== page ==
As more forms of entertainment move online, more unique ways of fulfilling their goals will surface. Some of the most popular web sites today begin with a little content and build a community. Community-based web sites not only have online writers, but also provide a forum for their users to interact to the content. Building conflict and community can engage your readers in such a way that they no longer feel like readers, but an audience. Members of an audience can applaud, converse, heckle and cheer when appropriate. By encouraging the use of a message board or other interactive media, readers return to see what the next day, week, or month will bring. They "get in on a piece of the action".
More and more web sites are creating audiences rather than readers, and writers are helping them through polls, feedback forms, and message boards. However, it seems that the web has not completely transformed the web into a completely interactive medium yet. Content writers will create a way to force the reader not to be an audience, but a part of the play. As a writer, I think that we'll give audiences more and more room to interact and influence actual events and mediums.
Where We'll Take Content Writing
In the future, I see nonfiction e-books allowing readers to pick and choose chapters based on their skill and knowledge levels. Students will be able to skip the grammar review in an online textbook if they feel their skills are up to par or took an online skill test to "test-out". Web designers will skip the HTML basics and move straight to HTML 5.0 new features and XML. Writers will be writing both for a general audience and a skilled audience, and readers will participate in the process by choosing the specific information they need. "Take what you need and leave the rest" will be the new online writing mantra. Contentville.com already did this (although they are now defunct) with a huge database of articles, thesis papers, and other formerly print media that readers pay a small fee to read. Others are following this pattern. This market will expand and readers will only pay for what they get.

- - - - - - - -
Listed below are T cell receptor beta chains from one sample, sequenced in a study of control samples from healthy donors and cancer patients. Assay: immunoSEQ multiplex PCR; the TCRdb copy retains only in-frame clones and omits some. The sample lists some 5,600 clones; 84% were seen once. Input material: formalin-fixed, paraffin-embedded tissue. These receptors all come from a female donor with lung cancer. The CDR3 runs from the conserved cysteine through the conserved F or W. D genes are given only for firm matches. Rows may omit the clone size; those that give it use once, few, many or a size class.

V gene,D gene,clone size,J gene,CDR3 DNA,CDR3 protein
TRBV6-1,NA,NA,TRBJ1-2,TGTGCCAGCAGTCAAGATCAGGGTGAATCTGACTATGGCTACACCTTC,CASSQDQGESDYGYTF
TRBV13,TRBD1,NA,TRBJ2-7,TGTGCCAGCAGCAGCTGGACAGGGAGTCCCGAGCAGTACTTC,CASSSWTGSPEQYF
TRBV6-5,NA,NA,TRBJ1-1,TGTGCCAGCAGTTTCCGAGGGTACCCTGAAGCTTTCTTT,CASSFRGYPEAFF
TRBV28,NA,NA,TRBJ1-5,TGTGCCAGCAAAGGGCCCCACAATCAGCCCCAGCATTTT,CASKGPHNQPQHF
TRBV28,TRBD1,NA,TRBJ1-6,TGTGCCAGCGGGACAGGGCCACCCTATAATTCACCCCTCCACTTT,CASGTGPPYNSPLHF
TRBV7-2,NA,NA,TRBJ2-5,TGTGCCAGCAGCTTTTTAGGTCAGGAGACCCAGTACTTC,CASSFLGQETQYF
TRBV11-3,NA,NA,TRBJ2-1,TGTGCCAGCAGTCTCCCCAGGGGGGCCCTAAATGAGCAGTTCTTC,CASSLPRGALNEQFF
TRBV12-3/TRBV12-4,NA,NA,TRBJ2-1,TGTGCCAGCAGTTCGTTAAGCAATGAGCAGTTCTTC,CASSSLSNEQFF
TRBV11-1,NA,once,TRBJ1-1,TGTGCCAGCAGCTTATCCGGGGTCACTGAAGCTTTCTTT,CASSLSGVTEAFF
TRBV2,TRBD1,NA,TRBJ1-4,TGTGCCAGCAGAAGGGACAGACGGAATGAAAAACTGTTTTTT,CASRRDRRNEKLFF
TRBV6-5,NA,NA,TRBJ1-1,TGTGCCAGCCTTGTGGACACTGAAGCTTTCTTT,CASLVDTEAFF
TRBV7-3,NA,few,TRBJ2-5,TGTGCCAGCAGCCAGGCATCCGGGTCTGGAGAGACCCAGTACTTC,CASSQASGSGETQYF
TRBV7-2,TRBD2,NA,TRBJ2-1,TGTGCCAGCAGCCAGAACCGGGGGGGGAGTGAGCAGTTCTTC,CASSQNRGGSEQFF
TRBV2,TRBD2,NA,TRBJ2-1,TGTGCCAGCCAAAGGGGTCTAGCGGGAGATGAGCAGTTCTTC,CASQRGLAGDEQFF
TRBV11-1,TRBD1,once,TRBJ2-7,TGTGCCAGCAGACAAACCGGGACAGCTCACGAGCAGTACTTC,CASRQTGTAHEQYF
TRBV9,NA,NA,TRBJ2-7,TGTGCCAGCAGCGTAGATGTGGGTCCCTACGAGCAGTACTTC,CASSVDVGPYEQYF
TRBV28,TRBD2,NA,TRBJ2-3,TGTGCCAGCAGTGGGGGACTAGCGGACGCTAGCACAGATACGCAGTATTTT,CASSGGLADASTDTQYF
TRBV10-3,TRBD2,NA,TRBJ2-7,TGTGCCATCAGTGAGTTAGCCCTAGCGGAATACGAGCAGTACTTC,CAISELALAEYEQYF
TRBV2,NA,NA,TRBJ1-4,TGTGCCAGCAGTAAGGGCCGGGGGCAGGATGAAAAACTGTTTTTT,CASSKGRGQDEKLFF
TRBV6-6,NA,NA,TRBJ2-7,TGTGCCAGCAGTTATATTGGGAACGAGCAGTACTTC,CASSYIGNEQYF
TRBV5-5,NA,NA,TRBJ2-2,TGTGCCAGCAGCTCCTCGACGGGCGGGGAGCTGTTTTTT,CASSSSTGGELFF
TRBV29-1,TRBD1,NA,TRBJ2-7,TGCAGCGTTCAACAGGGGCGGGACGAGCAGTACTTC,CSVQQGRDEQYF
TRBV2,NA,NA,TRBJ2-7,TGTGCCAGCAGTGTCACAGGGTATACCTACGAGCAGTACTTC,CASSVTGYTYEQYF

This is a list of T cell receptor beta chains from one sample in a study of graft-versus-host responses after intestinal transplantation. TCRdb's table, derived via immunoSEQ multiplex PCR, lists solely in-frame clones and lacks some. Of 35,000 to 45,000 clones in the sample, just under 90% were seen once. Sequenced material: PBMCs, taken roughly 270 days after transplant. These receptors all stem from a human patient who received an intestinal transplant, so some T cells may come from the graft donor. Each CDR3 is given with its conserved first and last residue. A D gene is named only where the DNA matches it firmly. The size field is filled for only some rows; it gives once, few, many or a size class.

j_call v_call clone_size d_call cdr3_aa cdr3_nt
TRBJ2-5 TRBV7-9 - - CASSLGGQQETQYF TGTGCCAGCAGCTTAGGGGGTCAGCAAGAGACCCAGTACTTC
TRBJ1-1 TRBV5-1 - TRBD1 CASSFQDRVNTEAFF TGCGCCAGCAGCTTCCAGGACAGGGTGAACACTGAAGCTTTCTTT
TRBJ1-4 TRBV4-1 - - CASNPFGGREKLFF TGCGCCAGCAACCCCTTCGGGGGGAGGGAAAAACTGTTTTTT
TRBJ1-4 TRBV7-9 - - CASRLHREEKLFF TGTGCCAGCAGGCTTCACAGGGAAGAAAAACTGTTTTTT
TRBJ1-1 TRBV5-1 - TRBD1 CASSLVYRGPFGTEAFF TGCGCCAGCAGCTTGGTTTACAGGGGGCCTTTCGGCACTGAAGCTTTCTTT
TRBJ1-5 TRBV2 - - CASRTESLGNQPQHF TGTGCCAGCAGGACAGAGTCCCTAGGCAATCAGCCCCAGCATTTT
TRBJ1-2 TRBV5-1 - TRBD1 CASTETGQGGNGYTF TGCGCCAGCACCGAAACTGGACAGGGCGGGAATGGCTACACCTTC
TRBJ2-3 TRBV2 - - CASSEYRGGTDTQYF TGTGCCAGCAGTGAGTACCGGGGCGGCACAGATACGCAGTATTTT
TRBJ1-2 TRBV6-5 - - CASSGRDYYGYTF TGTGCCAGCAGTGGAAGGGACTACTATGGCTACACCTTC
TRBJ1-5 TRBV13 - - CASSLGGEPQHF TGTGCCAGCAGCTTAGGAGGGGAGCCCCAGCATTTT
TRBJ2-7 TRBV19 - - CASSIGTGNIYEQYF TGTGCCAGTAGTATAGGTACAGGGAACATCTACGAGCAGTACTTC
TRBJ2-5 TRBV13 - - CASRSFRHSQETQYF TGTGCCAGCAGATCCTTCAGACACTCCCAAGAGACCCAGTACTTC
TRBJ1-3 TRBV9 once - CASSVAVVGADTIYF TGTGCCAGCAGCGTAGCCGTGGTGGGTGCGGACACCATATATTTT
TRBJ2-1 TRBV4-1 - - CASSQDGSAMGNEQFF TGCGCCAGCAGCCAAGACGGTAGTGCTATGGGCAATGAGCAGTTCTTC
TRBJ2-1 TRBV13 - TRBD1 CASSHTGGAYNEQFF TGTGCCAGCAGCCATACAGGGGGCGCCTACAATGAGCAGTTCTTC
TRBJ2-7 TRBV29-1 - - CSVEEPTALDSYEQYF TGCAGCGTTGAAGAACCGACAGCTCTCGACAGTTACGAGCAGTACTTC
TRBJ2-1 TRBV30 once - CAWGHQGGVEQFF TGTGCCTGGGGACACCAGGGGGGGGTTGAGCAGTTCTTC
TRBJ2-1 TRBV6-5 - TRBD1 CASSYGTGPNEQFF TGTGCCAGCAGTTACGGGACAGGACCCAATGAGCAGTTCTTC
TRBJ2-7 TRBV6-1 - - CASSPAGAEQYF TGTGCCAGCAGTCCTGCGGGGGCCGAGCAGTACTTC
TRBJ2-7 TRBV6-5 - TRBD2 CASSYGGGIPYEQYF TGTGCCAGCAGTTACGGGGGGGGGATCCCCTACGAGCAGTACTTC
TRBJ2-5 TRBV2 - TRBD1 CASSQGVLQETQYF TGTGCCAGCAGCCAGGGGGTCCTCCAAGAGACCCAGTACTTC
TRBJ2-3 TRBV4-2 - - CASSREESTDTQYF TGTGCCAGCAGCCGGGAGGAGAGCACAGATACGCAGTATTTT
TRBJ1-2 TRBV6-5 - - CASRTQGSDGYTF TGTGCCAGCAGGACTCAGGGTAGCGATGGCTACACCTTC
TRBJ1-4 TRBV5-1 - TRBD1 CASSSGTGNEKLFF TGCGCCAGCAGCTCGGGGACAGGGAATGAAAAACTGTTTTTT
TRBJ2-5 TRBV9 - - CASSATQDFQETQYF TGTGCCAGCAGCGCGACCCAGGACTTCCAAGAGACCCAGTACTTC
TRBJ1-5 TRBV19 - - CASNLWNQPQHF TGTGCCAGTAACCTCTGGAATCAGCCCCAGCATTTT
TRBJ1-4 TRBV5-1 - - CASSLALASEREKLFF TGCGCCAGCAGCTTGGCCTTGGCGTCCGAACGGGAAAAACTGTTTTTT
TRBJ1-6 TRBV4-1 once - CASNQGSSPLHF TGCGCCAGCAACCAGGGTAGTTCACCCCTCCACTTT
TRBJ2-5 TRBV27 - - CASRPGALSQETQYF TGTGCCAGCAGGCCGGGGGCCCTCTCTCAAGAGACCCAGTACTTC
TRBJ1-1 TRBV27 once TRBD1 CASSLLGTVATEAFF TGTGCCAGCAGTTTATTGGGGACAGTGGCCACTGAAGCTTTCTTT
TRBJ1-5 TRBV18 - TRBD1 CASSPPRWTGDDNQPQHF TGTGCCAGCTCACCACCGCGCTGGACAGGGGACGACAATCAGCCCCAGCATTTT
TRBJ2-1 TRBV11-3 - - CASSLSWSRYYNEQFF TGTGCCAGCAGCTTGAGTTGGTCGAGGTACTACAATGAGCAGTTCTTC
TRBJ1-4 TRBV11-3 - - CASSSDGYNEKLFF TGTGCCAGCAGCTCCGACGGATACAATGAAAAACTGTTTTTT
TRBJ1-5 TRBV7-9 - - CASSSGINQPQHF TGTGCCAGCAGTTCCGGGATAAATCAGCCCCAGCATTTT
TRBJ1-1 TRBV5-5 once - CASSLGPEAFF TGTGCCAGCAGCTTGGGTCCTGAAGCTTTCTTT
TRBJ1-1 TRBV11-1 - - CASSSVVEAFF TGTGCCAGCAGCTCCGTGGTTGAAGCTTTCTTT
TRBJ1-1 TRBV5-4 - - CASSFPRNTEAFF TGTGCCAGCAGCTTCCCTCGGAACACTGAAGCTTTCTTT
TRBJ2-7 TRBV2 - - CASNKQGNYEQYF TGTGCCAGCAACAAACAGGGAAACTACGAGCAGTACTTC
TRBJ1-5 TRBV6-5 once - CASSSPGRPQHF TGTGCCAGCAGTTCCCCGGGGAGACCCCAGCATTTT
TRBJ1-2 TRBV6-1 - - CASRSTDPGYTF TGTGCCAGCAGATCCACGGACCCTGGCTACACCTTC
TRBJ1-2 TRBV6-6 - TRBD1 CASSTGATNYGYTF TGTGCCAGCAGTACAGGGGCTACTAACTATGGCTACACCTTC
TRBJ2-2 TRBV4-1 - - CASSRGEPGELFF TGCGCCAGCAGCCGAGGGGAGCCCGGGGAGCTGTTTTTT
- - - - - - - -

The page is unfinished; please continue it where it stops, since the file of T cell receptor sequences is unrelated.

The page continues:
In the fiction market, readers will be taken to the next level of participation by finding not only a choice of characters, plots, and settings through interactive web sites and media, but through a Choose- Your-Own Adventure type of structure. Similar to online games, users will be able to choose Jane's physical traits and John's personality, and set the story into sequence at a setting of their choice. They will choose their favorite outcomes in their online soap operas. (No more, "No! John! You should have married Mary, not left her for Margaret! She's evil!")
As for the writers? We won't have to choose the perfect beginning, middle, or end anymore. We won't have to decide on one specific audience. We'll be writing for all cultures, all ages, and all interest levels. Where content is king, we'll be the knights in shining armor, rescuing the reader from the boring, redundant, or irrelevant web reading and the writing of yesteryear.
Oh, yeah, and we'll be paid as well as the Duke of Earl.
*This article originally appeared in Web Writing Buzz Newsletter in April of 2000.